What did Davis and the CSA Congress do or not do?
 

DaveBrt

Sergeant Major
Joined
Mar 6, 2010
Messages
2,215
Location
Charlotte, NC
#7
What did Davis and the CSA Congress do or not do?
Davis never took the actions that were necessary to support his field armies. No strong RR controller was ever created, no assistance provided the railroads in obtaining supplies through the blockade, and no priority was given the establishment of foundries and rolling mills to support the railroads. Congress did not force his hand on any of these issues.
 

USS ALASKA

1st Lieutenant
Forum Host
Joined
Mar 16, 2016
Messages
3,736
#8
I agree that it is the book to start with, but ther has been much research and publication since 1952, but the author of the review makes no mention of that work.
Sir, it is the book that got me started! And a whole bunch more since then. I still return to it - especially for the maps... :smile:
54

Cheers,
USS ALASKA
 
Last edited:

USS ALASKA

1st Lieutenant
Forum Host
Joined
Mar 16, 2016
Messages
3,736
#9
States Rights thingy got in the way. The Confederacy was built on States Rights. It was hard for Davis to take it all away. Davis had conflicting views with several strongly opposed governors. He never thru them in Jail.
(Bold, italicized, underlining mine - apologies to @uaskme )

Sir, if they were being so obstructionist to be a detriment to the survival of their newborn nation, maybe he should have? (No snark intended)

Cheers,
USS ALASKA
 

uaskme

Sergeant Major
Joined
Nov 9, 2016
Messages
1,800
#10
(Bold, italicized, underlining mine - apologies to @uaskme )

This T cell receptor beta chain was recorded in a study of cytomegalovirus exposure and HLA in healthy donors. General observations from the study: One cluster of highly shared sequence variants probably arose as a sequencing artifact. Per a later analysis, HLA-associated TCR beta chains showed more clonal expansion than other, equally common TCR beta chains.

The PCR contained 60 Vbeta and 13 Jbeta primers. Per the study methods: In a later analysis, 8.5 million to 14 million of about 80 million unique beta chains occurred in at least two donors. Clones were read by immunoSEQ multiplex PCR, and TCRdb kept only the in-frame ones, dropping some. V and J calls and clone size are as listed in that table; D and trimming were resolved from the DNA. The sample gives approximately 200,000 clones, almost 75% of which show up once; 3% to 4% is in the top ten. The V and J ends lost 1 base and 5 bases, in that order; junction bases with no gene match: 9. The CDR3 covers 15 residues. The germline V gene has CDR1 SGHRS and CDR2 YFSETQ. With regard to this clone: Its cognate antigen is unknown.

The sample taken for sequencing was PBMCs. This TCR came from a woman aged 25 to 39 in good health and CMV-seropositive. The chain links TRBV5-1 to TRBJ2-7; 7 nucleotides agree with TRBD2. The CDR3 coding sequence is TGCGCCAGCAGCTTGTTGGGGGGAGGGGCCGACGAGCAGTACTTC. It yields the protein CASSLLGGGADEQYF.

Sir, if they were being so obstructionist to be a detriment to the survival of their newborn nation, maybe he should have? (No snark intended)

Cheers,
USS ALASKA
Yes, he should. Confederates found out pretty quickly, what they ran away from, is exactly what they ran toward. Big Government.
 

USS ALASKA

1st Lieutenant
Forum Host
Joined
Mar 16, 2016
Messages
3,736

jgoodguy

Brev. Brig. Gen'l
Retired Moderator
Joined
Aug 17, 2011
Messages
35,395
Location
Birmingham, Alabama

rebelatsea

1st Lieutenant
Joined
Mar 30, 2013
Messages
4,132
Location
Kent ,England.
#13
Davis never took the actions that were necessary to support his field armies. No strong RR controller was ever created, no assistance provided the railroads in obtaining supplies through the blockade, and no priority was given the establishment of foundries and rolling mills to support the railroads. Congress did not force his hand on any of these issues.
That could be because by and large they didn't or didn't want to understand the new fangled technology of railroad a just as they didn't floating things.
 

jgoodguy

Brev. Brig. Gen'l
Retired Moderator
Joined
Aug 17, 2011
Messages
35,395
Location
Birmingham, Alabama
#14
That could be because by and large they didn't or didn't want to understand the new fangled technology of railroad a just as they didn't floating things.
The North had a good start on socializing technology. Lincoln was interested in new fangled things and overrode folks at times. Now if they had brought in breechloaders early on, instead of buying cheap surplus small arms, that might have made a big difference.
 

Carronade

1st Lieutenant
Joined
Aug 4, 2011
Messages
4,301
Location
Pennsylvania
#15
That could be because by and large they didn't or didn't want to understand the new fangled technology of railroad a just as they didn't floating things.
If they really understood floating things, they would have realized they could get more bang for the buck from small craft and conversions than from tying up their heavy industry building ironclads.